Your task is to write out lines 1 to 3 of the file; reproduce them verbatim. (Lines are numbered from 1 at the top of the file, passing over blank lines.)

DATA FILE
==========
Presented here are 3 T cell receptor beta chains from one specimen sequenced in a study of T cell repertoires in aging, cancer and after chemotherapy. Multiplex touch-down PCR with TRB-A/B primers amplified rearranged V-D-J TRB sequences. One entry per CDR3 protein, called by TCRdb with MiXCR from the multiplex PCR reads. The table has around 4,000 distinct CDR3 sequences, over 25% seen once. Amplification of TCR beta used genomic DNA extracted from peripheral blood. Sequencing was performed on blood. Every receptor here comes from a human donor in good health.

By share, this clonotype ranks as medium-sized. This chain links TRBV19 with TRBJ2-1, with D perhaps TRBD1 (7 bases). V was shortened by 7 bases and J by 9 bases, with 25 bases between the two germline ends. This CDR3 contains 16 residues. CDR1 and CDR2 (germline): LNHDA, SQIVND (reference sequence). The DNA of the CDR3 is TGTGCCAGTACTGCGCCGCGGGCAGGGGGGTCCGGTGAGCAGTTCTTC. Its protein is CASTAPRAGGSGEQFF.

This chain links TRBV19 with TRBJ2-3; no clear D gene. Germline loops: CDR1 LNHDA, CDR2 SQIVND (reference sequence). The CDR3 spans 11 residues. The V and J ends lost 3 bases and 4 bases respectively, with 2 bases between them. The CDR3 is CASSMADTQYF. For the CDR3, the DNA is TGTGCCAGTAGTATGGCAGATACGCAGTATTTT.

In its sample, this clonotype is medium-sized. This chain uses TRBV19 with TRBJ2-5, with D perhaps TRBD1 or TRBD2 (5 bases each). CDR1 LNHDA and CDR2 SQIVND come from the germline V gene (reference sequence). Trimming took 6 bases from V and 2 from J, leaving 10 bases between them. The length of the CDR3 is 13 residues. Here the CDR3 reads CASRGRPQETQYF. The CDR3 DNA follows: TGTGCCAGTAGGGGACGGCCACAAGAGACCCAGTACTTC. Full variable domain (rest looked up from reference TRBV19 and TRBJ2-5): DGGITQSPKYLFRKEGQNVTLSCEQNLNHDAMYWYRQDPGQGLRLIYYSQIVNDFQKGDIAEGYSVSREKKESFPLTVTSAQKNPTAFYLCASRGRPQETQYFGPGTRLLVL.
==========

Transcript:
Presented here are 3 T cell receptor beta chains from one specimen sequenced in a study of T cell repertoires in aging, cancer and after chemotherapy. Multiplex touch-down PCR with TRB-A/B primers amplified rearranged V-D-J TRB sequences. One entry per CDR3 protein, called by TCRdb with MiXCR from the multiplex PCR reads. The table has around 4,000 distinct CDR3 sequences, over 25% seen once. Amplification of TCR beta used genomic DNA extracted from peripheral blood. Sequencing was performed on blood. Every receptor here comes from a human donor in good health.

By share, this clonotype ranks as medium-sized. This chain links TRBV19 with TRBJ2-1, with D perhaps TRBD1 (7 bases). V was shortened by 7 bases and J by 9 bases, with 25 bases between the two germline ends. This CDR3 contains 16 residues. CDR1 and CDR2 (germline): LNHDA, SQIVND (reference sequence). The DNA of the CDR3 is TGTGCCAGTACTGCGCCGCGGGCAGGGGGGTCCGGTGAGCAGTTCTTC. Its protein is CASTAPRAGGSGEQFF.

This chain links TRBV19 with TRBJ2-3; no clear D gene. Germline loops: CDR1 LNHDA, CDR2 SQIVND (reference sequence). The CDR3 spans 11 residues. The V and J ends lost 3 bases and 4 bases respectively, with 2 bases between them. The CDR3 is CASSMADTQYF. For the CDR3, the DNA is TGTGCCAGTAGTATGGCAGATACGCAGTATTTT.